John Callaghan was granted a publican's
license for the Settlers Arms in 1836 - 1839.
Charles Robins, settler and storekeeper of Maitland in the
1830's was innkeeper at the Settlers Arms in High
Street, West Maitland in 1842 prior to the license being
transferred to William Court in February 1843. Charles Robins
took over the Paterson Hotel in
1847. A son was born to him at the Paterson Hotel in November
William Court had previously held the license for
the Governor Gipps at Wollombi and the
Black Cock Inn at
William Winter took over the Settlers' Arms from
William Court in January 1844. He moved to the Cross Keys Inn
and a license was granted for that Inn in 1846. He later held
the license for the Red
In November 1844 the Settlers Arms was
advertised for auction: 'All that one acre of land more or less
being part of the grant of Mary Hunt, situated at Maitland;
bounded on the north east by the government or main road, on the
south and west by land formerly of the said Mary Hunt, and on
the south east by land of the late Thomas Coulson; to commence
from the boundary or side line of the said Thomas Coulson's
land, with a frontage to the main road of four rods and thence
forty rods in depth; together with the MESSUAGE or INN, known by
the name of the SETTLERS' ARMS, and other buildings thereon
erected. The above premises to be sold subject to a mortgage to
Mr. Manning of 300'
Lewis Cohen, President of the Jewish Burial Ground Society,
was granted a license for the Settlers Arms in April
1845 In 1846 he was involved in an altercation with his cook,
William Woodwall who, upon being told to go to bed objected,
expostulating that he was 'not a common fellow'. In the skirmish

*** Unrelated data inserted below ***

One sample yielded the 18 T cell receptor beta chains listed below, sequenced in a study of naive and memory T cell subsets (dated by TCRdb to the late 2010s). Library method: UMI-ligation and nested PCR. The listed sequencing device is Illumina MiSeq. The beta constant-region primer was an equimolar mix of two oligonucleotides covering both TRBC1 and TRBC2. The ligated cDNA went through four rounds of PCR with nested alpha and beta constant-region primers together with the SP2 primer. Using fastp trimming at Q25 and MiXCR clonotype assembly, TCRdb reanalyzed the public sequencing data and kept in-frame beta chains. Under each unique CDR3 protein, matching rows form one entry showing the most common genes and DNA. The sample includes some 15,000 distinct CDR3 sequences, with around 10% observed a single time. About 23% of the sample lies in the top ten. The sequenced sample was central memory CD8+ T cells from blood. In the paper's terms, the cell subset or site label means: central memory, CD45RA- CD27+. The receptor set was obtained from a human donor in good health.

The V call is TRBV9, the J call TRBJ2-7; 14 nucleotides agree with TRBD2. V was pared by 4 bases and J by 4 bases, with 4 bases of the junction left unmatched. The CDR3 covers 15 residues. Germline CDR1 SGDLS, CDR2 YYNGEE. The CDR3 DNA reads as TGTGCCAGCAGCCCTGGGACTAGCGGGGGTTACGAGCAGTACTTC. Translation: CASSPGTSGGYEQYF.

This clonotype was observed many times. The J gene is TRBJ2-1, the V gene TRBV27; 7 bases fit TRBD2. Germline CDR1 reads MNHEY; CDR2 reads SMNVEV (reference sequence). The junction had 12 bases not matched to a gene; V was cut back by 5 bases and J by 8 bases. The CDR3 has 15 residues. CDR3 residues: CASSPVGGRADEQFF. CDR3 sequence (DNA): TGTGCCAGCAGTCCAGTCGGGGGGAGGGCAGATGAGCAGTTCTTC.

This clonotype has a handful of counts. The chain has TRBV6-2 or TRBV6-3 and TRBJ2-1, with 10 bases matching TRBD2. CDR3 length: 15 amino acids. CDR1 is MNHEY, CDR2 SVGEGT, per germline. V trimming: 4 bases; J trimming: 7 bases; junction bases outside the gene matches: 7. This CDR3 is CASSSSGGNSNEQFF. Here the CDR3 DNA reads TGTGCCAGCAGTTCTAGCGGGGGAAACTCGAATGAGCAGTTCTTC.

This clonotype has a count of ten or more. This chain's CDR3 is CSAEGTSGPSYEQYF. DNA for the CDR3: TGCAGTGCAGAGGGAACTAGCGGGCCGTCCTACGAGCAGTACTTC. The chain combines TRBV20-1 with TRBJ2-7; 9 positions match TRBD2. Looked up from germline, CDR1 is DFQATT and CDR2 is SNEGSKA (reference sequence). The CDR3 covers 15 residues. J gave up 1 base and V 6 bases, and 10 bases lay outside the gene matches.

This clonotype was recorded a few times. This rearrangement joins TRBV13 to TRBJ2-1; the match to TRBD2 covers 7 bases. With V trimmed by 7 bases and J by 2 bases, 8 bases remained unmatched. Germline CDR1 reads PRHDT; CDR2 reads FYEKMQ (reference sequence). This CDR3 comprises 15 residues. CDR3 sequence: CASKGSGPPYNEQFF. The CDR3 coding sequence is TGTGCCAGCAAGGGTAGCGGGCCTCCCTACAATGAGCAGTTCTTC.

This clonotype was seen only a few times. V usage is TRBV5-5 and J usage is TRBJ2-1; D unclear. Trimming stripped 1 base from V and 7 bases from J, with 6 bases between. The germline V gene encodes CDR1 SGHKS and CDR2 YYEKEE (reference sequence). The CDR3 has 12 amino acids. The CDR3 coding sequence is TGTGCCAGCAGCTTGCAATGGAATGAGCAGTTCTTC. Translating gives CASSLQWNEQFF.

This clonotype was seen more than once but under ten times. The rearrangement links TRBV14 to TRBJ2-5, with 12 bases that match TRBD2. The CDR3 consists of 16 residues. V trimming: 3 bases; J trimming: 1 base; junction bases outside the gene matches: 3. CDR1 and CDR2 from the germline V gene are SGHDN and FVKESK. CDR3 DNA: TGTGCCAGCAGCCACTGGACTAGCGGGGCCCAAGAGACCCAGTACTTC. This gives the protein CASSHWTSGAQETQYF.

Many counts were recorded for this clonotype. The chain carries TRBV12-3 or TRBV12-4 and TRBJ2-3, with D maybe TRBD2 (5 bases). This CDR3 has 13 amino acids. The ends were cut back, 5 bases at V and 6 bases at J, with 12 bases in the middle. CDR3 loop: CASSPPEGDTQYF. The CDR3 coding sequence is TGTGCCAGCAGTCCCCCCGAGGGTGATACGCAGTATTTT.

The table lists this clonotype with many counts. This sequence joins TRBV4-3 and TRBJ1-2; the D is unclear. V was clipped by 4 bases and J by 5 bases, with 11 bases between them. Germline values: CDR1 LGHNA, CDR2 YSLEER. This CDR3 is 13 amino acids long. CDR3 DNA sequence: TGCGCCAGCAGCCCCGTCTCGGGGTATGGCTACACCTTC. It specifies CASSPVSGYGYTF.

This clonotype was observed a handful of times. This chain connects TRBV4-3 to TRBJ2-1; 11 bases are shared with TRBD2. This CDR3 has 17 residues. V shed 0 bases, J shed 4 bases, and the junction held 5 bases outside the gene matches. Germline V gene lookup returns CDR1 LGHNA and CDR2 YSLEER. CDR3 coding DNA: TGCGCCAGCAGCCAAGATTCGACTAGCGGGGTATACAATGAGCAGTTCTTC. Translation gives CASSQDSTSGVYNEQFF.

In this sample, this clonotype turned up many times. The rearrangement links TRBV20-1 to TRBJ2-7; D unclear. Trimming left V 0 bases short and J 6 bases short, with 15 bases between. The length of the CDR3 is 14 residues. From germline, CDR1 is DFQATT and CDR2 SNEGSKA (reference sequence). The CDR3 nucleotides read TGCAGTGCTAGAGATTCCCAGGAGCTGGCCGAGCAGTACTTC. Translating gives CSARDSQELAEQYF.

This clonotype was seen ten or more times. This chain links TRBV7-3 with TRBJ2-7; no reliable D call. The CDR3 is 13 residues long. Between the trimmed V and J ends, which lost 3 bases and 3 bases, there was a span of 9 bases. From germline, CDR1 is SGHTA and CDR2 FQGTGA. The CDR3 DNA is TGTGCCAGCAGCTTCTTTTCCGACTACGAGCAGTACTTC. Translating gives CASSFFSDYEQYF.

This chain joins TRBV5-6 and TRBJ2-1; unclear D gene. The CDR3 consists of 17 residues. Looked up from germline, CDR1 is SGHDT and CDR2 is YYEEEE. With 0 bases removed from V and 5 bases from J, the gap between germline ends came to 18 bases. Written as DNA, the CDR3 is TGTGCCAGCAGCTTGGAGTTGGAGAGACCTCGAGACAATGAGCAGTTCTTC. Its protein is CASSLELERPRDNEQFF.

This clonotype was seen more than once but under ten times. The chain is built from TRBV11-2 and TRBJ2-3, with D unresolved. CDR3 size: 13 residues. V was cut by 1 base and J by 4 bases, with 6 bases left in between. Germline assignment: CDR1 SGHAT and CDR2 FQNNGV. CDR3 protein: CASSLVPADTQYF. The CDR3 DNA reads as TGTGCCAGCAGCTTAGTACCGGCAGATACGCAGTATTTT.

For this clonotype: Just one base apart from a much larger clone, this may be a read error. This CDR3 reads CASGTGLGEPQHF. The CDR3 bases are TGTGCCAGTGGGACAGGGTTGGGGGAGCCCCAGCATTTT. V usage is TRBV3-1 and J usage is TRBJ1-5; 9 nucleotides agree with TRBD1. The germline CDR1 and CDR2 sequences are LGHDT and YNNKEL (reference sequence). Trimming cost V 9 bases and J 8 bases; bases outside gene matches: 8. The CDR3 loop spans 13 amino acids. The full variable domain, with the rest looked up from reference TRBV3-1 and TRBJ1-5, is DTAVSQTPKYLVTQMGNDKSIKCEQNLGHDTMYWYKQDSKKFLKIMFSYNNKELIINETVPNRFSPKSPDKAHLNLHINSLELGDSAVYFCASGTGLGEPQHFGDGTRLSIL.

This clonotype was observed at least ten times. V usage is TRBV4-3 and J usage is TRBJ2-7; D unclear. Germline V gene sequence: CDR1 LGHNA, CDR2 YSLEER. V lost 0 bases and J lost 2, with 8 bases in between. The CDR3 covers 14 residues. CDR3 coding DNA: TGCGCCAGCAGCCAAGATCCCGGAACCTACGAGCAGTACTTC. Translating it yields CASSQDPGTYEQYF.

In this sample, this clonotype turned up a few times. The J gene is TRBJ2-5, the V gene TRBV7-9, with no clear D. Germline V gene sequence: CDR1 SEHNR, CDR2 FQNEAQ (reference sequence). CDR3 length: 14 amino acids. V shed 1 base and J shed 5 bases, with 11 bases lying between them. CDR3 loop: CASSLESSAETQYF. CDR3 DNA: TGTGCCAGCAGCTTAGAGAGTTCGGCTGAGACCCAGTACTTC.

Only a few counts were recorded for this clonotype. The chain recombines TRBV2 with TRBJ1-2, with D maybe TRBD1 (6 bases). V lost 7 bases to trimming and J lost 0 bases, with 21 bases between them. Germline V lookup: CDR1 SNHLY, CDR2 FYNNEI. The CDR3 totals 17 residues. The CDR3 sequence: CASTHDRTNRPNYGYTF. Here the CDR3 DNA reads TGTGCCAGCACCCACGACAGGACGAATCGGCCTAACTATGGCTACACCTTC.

that followed, Woodwall bit the finger of Lewis Cohen and Cohen
then seized him by the collar and kicked and knocked him down.
Woodwall objected to this treatment and took Cohen to Court. The
case was dismissed when the Magistrate concluded that Woodwall
had been the cause of the fracas.
Cohen's staff troubles
persisted. In November 1846 he was compelled to charge Benjamin
Small under the Masters & Servants Act after Small failed to
fulfill a specified contract to make 31 looking glass frames for
2/- each ( presumably for the Inn) and in January 1847 a robbery
took place at the Inn. Staff were suspected as the entry to bar
where the robbery took place was from the interior of the house.
A search of the strictest standards was undertaken however
nothing more could be found of the money that had been stolen.
Perhaps his staff were also to blame when he was fined
later in 1847 for allowing his lamp at the Inn to be
In 1847, Lewis Cohen announced that he was
'forced by circumstances to relinquish public housekeeping and
turn merchant' and offered clothing and other articles for sale.
He transferred license for the Settlers Arms to
Charles Whittaker who had previously been refused a license
for the Golden Fleece Inn.